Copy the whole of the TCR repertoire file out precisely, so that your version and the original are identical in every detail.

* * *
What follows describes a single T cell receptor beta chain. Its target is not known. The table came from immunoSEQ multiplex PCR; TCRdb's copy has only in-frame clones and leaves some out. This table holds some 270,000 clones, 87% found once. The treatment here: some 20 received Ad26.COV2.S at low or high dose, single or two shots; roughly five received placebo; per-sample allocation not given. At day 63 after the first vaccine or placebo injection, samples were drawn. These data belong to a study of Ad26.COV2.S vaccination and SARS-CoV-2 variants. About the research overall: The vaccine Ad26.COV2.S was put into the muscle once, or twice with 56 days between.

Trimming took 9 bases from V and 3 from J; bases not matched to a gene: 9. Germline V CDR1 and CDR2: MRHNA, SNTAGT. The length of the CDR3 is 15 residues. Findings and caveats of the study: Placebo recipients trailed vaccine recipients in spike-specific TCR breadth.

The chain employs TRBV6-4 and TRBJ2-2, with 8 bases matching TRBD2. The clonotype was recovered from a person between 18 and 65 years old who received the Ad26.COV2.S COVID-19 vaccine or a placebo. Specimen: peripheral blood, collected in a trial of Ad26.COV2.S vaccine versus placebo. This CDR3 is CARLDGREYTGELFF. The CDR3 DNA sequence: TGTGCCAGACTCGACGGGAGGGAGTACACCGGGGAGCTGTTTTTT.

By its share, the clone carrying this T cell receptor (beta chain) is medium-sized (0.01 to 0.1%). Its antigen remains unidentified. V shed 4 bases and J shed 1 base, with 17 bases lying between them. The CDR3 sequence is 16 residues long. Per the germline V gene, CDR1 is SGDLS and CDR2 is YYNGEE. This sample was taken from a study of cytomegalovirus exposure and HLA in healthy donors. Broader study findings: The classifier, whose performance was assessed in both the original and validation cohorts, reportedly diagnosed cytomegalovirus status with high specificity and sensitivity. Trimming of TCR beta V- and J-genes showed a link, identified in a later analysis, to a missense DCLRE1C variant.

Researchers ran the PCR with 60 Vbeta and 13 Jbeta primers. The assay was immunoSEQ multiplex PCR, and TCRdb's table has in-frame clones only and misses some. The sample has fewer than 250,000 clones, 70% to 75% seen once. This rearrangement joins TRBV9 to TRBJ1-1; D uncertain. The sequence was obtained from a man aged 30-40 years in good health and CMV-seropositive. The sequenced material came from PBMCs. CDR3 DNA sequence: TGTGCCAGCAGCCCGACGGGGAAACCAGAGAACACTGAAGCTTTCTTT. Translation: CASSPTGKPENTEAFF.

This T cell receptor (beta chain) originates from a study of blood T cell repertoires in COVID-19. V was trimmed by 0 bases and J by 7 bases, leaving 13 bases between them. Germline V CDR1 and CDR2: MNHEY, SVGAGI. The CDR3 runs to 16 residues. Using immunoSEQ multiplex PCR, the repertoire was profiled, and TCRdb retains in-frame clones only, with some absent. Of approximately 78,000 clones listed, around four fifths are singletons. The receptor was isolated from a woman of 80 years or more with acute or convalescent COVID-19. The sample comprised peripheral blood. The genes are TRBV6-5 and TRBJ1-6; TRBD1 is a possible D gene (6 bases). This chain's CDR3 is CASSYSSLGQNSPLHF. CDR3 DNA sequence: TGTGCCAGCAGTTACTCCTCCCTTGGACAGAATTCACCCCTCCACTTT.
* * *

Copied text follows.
What follows describes a single T cell receptor beta chain. Its target is not known. The table came from immunoSEQ multiplex PCR; TCRdb's copy has only in-frame clones and leaves some out. This table holds some 270,000 clones, 87% found once. The treatment here: some 20 received Ad26.COV2.S at low or high dose, single or two shots; roughly five received placebo; per-sample allocation not given. At day 63 after the first vaccine or placebo injection, samples were drawn. These data belong to a study of Ad26.COV2.S vaccination and SARS-CoV-2 variants. About the research overall: The vaccine Ad26.COV2.S was put into the muscle once, or twice with 56 days between.

Trimming took 9 bases from V and 3 from J; bases not matched to a gene: 9. Germline V CDR1 and CDR2: MRHNA, SNTAGT. The length of the CDR3 is 15 residues. Findings and caveats of the study: Placebo recipients trailed vaccine recipients in spike-specific TCR breadth.

The chain employs TRBV6-4 and TRBJ2-2, with 8 bases matching TRBD2. The clonotype was recovered from a person between 18 and 65 years old who received the Ad26.COV2.S COVID-19 vaccine or a placebo. Specimen: peripheral blood, collected in a trial of Ad26.COV2.S vaccine versus placebo. This CDR3 is CARLDGREYTGELFF. The CDR3 DNA sequence: TGTGCCAGACTCGACGGGAGGGAGTACACCGGGGAGCTGTTTTTT.

By its share, the clone carrying this T cell receptor (beta chain) is medium-sized (0.01 to 0.1%). Its antigen remains unidentified. V shed 4 bases and J shed 1 base, with 17 bases lying between them. The CDR3 sequence is 16 residues long. Per the germline V gene, CDR1 is SGDLS and CDR2 is YYNGEE. This sample was taken from a study of cytomegalovirus exposure and HLA in healthy donors. Broader study findings: The classifier, whose performance was assessed in both the original and validation cohorts, reportedly diagnosed cytomegalovirus status with high specificity and sensitivity. Trimming of TCR beta V- and J-genes showed a link, identified in a later analysis, to a missense DCLRE1C variant.

Researchers ran the PCR with 60 Vbeta and 13 Jbeta primers. The assay was immunoSEQ multiplex PCR, and TCRdb's table has in-frame clones only and misses some. The sample has fewer than 250,000 clones, 70% to 75% seen once. This rearrangement joins TRBV9 to TRBJ1-1; D uncertain. The sequence was obtained from a man aged 30-40 years in good health and CMV-seropositive. The sequenced material came from PBMCs. CDR3 DNA sequence: TGTGCCAGCAGCCCGACGGGGAAACCAGAGAACACTGAAGCTTTCTTT. Translation: CASSPTGKPENTEAFF.

This T cell receptor (beta chain) originates from a study of blood T cell repertoires in COVID-19. V was trimmed by 0 bases and J by 7 bases, leaving 13 bases between them. Germline V CDR1 and CDR2: MNHEY, SVGAGI. The CDR3 runs to 16 residues. Using immunoSEQ multiplex PCR, the repertoire was profiled, and TCRdb retains in-frame clones only, with some absent. Of approximately 78,000 clones listed, around four fifths are singletons. The receptor was isolated from a woman of 80 years or more with acute or convalescent COVID-19. The sample comprised peripheral blood. The genes are TRBV6-5 and TRBJ1-6; TRBD1 is a possible D gene (6 bases). This chain's CDR3 is CASSYSSLGQNSPLHF. CDR3 DNA sequence: TGTGCCAGCAGTTACTCCTCCCTTGGACAGAATTCACCCCTCCACTTT.